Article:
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The race to get more Iowans vaccinated continues as the Webster County Health Department announced on Wednesday that it received 600 doses of the Moderna vaccine from the state health department.

Two-hundred of those doses have been pulled to be used for teachers and first responders, according to Kelli Bloomquist, public information officer.

The remaining 400 doses were allocated for residents age 65 and over.

The 400 doses and corresponding appointments were filled through online scheduling and phone calls in just four minutes on Wednesday.

Bloomquist said appointments in other counties have also filled up fast.

Calhoun County’s appointments were booked in under five minutes, she said.

Bloomquist said Webster County is expected to receive 600 doses per week through February.

“As soon as we are aware of an incoming allocation, we will open up appointments to residents,” she said.

Iowa has a mandate which requires health departments to get vaccine out the door almost immediately, ensuring that it is not sitting on a shelf. If a department doesn’t hit the 80% threshold, they are penalized and they will not receive an allocation the following week.

“We will not hold on to vaccine so that we can stockpile and have a larger quantity available for a mass clinic,” Bloomquist said. “Doing so is not being a good steward of the vaccine and jeopardizes the county’s future allocations.”

WCHD is working with home health agencies to compile a list of homebound individuals who need to be vaccinated.

The phase and tier criteria is not set by Webster County Health Department. It is set at the state and federal level, but local health departments are required to follow it.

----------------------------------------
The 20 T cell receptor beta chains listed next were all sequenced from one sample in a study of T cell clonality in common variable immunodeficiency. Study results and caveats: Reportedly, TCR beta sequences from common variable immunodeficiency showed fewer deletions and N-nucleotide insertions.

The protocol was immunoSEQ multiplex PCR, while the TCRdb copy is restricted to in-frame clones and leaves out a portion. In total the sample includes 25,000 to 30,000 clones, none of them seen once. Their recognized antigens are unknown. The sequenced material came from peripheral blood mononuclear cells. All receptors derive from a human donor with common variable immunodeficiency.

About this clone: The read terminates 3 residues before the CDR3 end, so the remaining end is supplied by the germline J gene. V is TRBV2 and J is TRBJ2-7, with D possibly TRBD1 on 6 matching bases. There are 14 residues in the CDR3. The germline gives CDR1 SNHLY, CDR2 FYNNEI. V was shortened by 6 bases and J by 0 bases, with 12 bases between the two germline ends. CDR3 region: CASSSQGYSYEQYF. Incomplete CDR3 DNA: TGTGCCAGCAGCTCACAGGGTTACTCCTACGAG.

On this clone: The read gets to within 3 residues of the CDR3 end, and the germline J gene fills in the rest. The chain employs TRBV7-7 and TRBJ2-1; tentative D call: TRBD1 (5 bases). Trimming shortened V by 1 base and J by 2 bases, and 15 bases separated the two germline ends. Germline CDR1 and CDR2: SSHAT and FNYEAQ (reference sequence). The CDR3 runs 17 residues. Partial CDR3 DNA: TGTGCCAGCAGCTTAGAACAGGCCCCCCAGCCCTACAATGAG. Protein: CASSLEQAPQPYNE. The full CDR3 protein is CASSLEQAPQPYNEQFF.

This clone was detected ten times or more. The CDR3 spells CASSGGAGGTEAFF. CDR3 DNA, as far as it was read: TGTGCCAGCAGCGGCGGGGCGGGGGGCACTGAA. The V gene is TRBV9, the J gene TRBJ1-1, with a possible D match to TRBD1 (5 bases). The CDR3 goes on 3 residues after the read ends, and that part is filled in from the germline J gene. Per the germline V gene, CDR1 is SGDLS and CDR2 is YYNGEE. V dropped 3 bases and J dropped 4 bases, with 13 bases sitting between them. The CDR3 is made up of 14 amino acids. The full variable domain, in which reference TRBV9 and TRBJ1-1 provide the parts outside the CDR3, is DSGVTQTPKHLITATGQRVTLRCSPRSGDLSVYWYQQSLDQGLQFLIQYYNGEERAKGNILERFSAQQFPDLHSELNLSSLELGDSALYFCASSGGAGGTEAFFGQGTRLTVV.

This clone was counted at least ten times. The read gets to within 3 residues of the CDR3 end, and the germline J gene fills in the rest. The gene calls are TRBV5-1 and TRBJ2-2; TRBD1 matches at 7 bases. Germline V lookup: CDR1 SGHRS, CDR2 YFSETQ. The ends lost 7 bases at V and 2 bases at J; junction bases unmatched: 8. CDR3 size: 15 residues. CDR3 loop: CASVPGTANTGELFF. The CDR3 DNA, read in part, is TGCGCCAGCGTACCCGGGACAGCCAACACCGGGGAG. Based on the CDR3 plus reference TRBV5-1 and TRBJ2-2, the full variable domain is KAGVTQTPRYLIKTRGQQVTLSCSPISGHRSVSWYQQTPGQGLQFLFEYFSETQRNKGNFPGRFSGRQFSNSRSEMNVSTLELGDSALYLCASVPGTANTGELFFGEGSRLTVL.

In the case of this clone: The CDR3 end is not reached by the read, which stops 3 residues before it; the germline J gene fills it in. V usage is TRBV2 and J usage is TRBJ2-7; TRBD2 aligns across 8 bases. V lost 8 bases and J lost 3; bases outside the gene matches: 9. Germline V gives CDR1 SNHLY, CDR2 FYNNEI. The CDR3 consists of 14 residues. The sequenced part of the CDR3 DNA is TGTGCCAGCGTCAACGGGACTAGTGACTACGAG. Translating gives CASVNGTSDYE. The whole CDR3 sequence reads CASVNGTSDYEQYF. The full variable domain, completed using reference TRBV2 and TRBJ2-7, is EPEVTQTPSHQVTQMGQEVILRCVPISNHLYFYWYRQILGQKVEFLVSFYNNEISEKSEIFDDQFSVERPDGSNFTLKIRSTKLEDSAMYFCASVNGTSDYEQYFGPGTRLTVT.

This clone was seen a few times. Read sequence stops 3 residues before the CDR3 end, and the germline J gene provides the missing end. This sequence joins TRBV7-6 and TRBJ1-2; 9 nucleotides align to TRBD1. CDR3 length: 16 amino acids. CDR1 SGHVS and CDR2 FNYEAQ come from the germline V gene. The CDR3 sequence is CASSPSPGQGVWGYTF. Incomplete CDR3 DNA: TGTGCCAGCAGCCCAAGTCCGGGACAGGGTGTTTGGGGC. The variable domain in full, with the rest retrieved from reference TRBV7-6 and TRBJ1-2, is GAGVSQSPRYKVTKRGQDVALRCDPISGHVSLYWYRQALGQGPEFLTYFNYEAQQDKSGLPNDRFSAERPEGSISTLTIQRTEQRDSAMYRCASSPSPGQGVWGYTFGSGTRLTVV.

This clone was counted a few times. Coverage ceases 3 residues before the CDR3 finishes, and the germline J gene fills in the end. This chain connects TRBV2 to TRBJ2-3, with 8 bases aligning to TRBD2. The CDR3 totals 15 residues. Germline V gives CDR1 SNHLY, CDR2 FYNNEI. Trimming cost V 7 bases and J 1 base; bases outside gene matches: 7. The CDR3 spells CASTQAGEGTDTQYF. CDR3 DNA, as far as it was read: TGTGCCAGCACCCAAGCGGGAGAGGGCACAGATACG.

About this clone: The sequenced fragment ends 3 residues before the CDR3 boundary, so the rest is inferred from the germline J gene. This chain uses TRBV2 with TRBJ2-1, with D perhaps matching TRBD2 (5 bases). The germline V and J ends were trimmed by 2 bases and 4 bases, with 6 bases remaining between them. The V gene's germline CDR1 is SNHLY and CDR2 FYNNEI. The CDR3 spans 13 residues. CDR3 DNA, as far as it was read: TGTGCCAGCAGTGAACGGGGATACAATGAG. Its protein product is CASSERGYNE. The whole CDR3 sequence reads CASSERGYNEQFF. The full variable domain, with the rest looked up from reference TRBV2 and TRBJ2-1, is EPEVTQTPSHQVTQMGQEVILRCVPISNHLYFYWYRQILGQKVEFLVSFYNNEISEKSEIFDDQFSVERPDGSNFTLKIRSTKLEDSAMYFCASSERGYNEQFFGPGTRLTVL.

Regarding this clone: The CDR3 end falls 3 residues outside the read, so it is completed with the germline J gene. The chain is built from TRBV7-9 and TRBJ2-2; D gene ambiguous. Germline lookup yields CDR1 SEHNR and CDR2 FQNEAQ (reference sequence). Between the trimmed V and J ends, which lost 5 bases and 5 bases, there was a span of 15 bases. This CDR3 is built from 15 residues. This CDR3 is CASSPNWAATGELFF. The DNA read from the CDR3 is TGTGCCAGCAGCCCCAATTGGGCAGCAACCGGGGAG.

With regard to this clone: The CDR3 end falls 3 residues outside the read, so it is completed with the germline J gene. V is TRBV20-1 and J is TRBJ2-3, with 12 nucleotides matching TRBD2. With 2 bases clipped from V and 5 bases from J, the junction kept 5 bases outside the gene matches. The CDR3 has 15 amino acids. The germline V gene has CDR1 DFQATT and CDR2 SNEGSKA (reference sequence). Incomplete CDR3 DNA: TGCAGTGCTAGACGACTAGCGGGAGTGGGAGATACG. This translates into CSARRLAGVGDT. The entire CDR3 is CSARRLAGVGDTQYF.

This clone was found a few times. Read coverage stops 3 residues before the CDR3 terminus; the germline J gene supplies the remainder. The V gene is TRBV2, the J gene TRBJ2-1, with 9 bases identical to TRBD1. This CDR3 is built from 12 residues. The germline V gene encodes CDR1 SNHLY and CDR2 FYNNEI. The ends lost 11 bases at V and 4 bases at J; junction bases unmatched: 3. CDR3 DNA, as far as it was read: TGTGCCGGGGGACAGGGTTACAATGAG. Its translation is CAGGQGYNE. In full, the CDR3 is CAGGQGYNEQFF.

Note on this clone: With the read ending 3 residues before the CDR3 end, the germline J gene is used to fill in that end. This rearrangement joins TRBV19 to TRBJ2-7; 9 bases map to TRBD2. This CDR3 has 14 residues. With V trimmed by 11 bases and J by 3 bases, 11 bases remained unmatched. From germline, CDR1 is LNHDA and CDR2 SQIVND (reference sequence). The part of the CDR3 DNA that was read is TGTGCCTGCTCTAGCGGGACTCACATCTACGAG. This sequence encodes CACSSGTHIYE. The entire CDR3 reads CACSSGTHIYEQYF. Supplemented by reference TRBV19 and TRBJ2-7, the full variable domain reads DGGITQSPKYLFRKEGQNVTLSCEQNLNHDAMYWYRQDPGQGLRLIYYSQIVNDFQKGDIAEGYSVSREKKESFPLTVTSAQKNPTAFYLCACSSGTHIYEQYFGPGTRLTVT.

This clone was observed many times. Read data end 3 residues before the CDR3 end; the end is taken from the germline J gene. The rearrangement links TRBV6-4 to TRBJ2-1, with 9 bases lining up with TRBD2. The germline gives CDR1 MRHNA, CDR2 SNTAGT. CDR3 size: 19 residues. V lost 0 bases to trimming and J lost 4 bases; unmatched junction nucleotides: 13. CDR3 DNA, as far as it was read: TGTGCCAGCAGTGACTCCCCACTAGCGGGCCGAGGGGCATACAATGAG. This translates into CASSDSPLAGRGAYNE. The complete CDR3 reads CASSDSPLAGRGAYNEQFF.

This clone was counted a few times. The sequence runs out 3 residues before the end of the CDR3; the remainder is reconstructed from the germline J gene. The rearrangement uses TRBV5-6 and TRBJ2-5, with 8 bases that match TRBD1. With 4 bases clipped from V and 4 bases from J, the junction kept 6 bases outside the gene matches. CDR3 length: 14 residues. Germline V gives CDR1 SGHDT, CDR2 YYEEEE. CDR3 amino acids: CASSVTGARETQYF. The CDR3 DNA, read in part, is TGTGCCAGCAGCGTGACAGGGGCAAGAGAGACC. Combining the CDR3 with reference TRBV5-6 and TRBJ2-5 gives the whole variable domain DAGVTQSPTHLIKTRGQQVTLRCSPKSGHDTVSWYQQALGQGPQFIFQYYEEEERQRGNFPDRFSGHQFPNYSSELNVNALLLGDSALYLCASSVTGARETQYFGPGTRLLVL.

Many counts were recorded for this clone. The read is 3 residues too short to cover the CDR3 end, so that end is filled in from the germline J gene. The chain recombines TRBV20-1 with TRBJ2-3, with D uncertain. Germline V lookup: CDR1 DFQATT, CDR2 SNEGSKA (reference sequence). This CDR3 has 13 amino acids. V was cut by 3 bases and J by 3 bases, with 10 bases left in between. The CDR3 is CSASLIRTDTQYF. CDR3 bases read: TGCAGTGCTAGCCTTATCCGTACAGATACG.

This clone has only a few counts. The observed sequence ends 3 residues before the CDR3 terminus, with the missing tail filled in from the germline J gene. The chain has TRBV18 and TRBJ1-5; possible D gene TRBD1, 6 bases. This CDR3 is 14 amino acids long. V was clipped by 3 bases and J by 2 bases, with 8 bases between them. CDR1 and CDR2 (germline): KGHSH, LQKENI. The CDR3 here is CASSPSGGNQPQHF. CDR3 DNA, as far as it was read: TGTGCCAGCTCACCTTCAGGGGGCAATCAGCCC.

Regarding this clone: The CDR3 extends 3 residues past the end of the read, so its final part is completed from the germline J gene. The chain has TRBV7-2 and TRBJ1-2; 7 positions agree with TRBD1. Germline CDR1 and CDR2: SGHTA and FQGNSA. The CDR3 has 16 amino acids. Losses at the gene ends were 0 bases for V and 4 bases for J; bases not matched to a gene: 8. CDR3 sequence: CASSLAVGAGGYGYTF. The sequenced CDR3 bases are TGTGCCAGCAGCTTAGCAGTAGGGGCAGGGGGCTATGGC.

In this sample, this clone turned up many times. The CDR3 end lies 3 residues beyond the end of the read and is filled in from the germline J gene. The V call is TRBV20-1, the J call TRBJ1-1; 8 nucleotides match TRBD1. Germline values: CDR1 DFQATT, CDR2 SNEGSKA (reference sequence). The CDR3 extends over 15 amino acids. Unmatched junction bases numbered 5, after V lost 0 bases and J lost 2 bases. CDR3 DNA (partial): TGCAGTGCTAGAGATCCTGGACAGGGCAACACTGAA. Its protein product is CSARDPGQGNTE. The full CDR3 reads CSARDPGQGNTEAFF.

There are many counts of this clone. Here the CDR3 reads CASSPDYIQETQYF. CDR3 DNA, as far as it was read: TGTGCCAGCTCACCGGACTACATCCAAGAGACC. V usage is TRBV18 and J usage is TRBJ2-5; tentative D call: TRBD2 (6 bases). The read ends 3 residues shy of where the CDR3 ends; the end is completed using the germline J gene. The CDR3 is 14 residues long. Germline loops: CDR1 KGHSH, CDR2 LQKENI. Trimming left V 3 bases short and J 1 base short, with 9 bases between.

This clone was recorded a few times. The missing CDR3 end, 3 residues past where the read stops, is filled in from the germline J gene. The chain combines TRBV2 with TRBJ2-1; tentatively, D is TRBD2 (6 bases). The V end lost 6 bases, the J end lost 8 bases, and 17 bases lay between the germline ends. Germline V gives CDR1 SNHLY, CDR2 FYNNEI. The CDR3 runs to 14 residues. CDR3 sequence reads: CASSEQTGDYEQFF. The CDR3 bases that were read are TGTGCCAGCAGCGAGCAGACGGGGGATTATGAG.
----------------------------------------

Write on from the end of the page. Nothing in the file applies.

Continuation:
“We understand that people are frustrated and want to be vaccinated as soon as possible,” Bloomquist said. “Webster County has nearly 10,000 people eligible in this current phase and we only had 400 doses available this week. Thousands of people logged on to the county’s website and called in to our scheduling hotline at the same time. Grandchildren were booking appointments for their grandparents and children booking for elderly parents. The schedule was booked almost immediately.”

Bloomquist said there’s a lot of work being done behind the scenes that people may not realize.

“Clinic and vaccine logistics and guidance that we are required to follow from the state and from the CDC,” she said. “It isn’t as simple as just making a list. How would this be vetted per phase and tier and also to ensure that people are being truthful so as not to jump in line? Where would the manpower come from? None of this is simple. We understand that some feel that this isn’t the best option either, I get it. We’re working on it. We are the only county in our region that offers both telephone and online booking. We’re discussing processes with other counties. There just isn’t enough vaccine for everyone who want it and we are doing the best that we can with the vaccine that we have been given. This is going to take time and for people to be patient and respectful to one another.”



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